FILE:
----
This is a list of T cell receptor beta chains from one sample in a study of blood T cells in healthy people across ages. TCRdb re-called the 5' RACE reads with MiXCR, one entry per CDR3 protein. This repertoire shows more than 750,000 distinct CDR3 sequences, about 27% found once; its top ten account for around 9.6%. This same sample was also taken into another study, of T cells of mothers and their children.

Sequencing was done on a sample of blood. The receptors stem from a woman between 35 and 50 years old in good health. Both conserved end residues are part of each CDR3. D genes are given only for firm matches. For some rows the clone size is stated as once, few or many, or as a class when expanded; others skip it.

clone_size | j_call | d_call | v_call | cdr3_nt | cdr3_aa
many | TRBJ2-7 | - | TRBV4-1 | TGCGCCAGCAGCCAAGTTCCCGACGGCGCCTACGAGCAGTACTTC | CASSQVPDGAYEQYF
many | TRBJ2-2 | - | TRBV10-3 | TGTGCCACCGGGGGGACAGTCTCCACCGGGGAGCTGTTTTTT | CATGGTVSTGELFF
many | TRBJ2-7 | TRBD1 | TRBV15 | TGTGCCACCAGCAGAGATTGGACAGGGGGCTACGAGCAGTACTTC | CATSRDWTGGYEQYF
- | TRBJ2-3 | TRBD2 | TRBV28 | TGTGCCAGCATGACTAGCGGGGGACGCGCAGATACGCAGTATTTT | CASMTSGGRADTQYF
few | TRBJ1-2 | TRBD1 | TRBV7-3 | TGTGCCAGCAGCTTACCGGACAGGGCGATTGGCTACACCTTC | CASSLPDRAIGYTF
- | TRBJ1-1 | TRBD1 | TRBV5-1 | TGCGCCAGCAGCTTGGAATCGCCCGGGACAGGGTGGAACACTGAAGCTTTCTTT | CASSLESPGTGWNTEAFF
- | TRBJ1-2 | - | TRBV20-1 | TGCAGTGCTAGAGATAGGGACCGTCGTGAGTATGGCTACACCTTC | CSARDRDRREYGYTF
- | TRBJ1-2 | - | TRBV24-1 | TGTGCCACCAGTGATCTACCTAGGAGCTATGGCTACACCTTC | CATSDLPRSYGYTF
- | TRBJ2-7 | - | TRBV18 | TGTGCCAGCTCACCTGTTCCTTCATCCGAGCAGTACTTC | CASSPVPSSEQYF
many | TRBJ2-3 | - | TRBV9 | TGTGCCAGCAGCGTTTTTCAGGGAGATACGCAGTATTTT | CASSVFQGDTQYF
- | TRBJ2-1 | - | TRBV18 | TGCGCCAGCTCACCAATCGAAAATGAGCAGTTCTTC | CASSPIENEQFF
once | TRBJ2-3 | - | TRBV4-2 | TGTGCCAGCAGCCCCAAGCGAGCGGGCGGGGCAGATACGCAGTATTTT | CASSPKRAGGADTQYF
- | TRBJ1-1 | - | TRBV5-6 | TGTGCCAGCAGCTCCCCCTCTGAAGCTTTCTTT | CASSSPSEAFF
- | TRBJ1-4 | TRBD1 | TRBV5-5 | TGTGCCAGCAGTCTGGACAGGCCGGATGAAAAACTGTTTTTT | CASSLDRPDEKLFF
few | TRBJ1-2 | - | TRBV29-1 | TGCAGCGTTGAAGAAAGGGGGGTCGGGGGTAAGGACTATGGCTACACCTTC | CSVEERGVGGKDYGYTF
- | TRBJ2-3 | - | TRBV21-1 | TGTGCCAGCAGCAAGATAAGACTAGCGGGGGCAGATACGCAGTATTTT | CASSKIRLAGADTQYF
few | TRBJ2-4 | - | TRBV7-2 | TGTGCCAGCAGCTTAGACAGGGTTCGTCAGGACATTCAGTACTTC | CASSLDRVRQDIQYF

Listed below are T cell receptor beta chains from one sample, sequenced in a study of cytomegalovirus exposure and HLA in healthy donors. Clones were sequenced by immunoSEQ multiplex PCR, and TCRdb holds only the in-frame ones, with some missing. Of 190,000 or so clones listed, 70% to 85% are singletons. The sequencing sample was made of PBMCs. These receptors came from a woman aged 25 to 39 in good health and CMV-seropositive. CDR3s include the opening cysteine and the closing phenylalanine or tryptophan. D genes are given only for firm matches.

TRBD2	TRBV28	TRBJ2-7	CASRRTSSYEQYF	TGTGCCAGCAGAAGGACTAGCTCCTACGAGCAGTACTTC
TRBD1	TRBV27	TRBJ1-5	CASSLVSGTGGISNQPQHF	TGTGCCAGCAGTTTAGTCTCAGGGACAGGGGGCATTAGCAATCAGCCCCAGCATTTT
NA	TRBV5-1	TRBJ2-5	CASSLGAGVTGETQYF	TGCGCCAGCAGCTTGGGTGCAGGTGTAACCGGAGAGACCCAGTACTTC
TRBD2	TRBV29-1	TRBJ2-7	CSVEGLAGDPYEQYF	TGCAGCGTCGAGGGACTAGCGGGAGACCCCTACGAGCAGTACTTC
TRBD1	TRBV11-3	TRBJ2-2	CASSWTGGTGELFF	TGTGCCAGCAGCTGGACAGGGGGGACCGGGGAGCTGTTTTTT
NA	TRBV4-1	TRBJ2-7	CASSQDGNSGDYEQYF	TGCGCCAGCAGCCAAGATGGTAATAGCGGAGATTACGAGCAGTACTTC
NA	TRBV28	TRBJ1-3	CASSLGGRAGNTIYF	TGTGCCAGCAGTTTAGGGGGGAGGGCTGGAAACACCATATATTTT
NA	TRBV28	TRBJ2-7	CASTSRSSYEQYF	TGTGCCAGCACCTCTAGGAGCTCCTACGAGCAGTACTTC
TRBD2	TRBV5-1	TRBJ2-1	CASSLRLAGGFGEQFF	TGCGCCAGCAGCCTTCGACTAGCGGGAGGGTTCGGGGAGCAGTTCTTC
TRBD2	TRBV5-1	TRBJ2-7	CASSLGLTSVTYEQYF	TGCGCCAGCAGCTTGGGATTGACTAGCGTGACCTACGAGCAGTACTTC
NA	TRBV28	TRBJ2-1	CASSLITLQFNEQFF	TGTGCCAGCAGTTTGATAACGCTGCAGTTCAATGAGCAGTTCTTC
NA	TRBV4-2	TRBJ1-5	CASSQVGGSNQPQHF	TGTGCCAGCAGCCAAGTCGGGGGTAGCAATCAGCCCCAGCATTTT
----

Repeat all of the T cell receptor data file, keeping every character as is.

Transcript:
This is a list of T cell receptor beta chains from one sample in a study of blood T cells in healthy people across ages. TCRdb re-called the 5' RACE reads with MiXCR, one entry per CDR3 protein. This repertoire shows more than 750,000 distinct CDR3 sequences, about 27% found once; its top ten account for around 9.6%. This same sample was also taken into another study, of T cells of mothers and their children.

Sequencing was done on a sample of blood. The receptors stem from a woman between 35 and 50 years old in good health. Both conserved end residues are part of each CDR3. D genes are given only for firm matches. For some rows the clone size is stated as once, few or many, or as a class when expanded; others skip it.

clone_size | j_call | d_call | v_call | cdr3_nt | cdr3_aa
many | TRBJ2-7 | - | TRBV4-1 | TGCGCCAGCAGCCAAGTTCCCGACGGCGCCTACGAGCAGTACTTC | CASSQVPDGAYEQYF
many | TRBJ2-2 | - | TRBV10-3 | TGTGCCACCGGGGGGACAGTCTCCACCGGGGAGCTGTTTTTT | CATGGTVSTGELFF
many | TRBJ2-7 | TRBD1 | TRBV15 | TGTGCCACCAGCAGAGATTGGACAGGGGGCTACGAGCAGTACTTC | CATSRDWTGGYEQYF
- | TRBJ2-3 | TRBD2 | TRBV28 | TGTGCCAGCATGACTAGCGGGGGACGCGCAGATACGCAGTATTTT | CASMTSGGRADTQYF
few | TRBJ1-2 | TRBD1 | TRBV7-3 | TGTGCCAGCAGCTTACCGGACAGGGCGATTGGCTACACCTTC | CASSLPDRAIGYTF
- | TRBJ1-1 | TRBD1 | TRBV5-1 | TGCGCCAGCAGCTTGGAATCGCCCGGGACAGGGTGGAACACTGAAGCTTTCTTT | CASSLESPGTGWNTEAFF
- | TRBJ1-2 | - | TRBV20-1 | TGCAGTGCTAGAGATAGGGACCGTCGTGAGTATGGCTACACCTTC | CSARDRDRREYGYTF
- | TRBJ1-2 | - | TRBV24-1 | TGTGCCACCAGTGATCTACCTAGGAGCTATGGCTACACCTTC | CATSDLPRSYGYTF
- | TRBJ2-7 | - | TRBV18 | TGTGCCAGCTCACCTGTTCCTTCATCCGAGCAGTACTTC | CASSPVPSSEQYF
many | TRBJ2-3 | - | TRBV9 | TGTGCCAGCAGCGTTTTTCAGGGAGATACGCAGTATTTT | CASSVFQGDTQYF
- | TRBJ2-1 | - | TRBV18 | TGCGCCAGCTCACCAATCGAAAATGAGCAGTTCTTC | CASSPIENEQFF
once | TRBJ2-3 | - | TRBV4-2 | TGTGCCAGCAGCCCCAAGCGAGCGGGCGGGGCAGATACGCAGTATTTT | CASSPKRAGGADTQYF
- | TRBJ1-1 | - | TRBV5-6 | TGTGCCAGCAGCTCCCCCTCTGAAGCTTTCTTT | CASSSPSEAFF
- | TRBJ1-4 | TRBD1 | TRBV5-5 | TGTGCCAGCAGTCTGGACAGGCCGGATGAAAAACTGTTTTTT | CASSLDRPDEKLFF
few | TRBJ1-2 | - | TRBV29-1 | TGCAGCGTTGAAGAAAGGGGGGTCGGGGGTAAGGACTATGGCTACACCTTC | CSVEERGVGGKDYGYTF
- | TRBJ2-3 | - | TRBV21-1 | TGTGCCAGCAGCAAGATAAGACTAGCGGGGGCAGATACGCAGTATTTT | CASSKIRLAGADTQYF
few | TRBJ2-4 | - | TRBV7-2 | TGTGCCAGCAGCTTAGACAGGGTTCGTCAGGACATTCAGTACTTC | CASSLDRVRQDIQYF

Listed below are T cell receptor beta chains from one sample, sequenced in a study of cytomegalovirus exposure and HLA in healthy donors. Clones were sequenced by immunoSEQ multiplex PCR, and TCRdb holds only the in-frame ones, with some missing. Of 190,000 or so clones listed, 70% to 85% are singletons. The sequencing sample was made of PBMCs. These receptors came from a woman aged 25 to 39 in good health and CMV-seropositive. CDR3s include the opening cysteine and the closing phenylalanine or tryptophan. D genes are given only for firm matches.

TRBD2	TRBV28	TRBJ2-7	CASRRTSSYEQYF	TGTGCCAGCAGAAGGACTAGCTCCTACGAGCAGTACTTC
TRBD1	TRBV27	TRBJ1-5	CASSLVSGTGGISNQPQHF	TGTGCCAGCAGTTTAGTCTCAGGGACAGGGGGCATTAGCAATCAGCCCCAGCATTTT
NA	TRBV5-1	TRBJ2-5	CASSLGAGVTGETQYF	TGCGCCAGCAGCTTGGGTGCAGGTGTAACCGGAGAGACCCAGTACTTC
TRBD2	TRBV29-1	TRBJ2-7	CSVEGLAGDPYEQYF	TGCAGCGTCGAGGGACTAGCGGGAGACCCCTACGAGCAGTACTTC
TRBD1	TRBV11-3	TRBJ2-2	CASSWTGGTGELFF	TGTGCCAGCAGCTGGACAGGGGGGACCGGGGAGCTGTTTTTT
NA	TRBV4-1	TRBJ2-7	CASSQDGNSGDYEQYF	TGCGCCAGCAGCCAAGATGGTAATAGCGGAGATTACGAGCAGTACTTC
NA	TRBV28	TRBJ1-3	CASSLGGRAGNTIYF	TGTGCCAGCAGTTTAGGGGGGAGGGCTGGAAACACCATATATTTT
NA	TRBV28	TRBJ2-7	CASTSRSSYEQYF	TGTGCCAGCACCTCTAGGAGCTCCTACGAGCAGTACTTC
TRBD2	TRBV5-1	TRBJ2-1	CASSLRLAGGFGEQFF	TGCGCCAGCAGCCTTCGACTAGCGGGAGGGTTCGGGGAGCAGTTCTTC
TRBD2	TRBV5-1	TRBJ2-7	CASSLGLTSVTYEQYF	TGCGCCAGCAGCTTGGGATTGACTAGCGTGACCTACGAGCAGTACTTC
NA	TRBV28	TRBJ2-1	CASSLITLQFNEQFF	TGTGCCAGCAGTTTGATAACGCTGCAGTTCAATGAGCAGTTCTTC
NA	TRBV4-2	TRBJ1-5	CASSQVGGSNQPQHF	TGTGCCAGCAGCCAAGTCGGGGGTAGCAATCAGCCCCAGCATTTT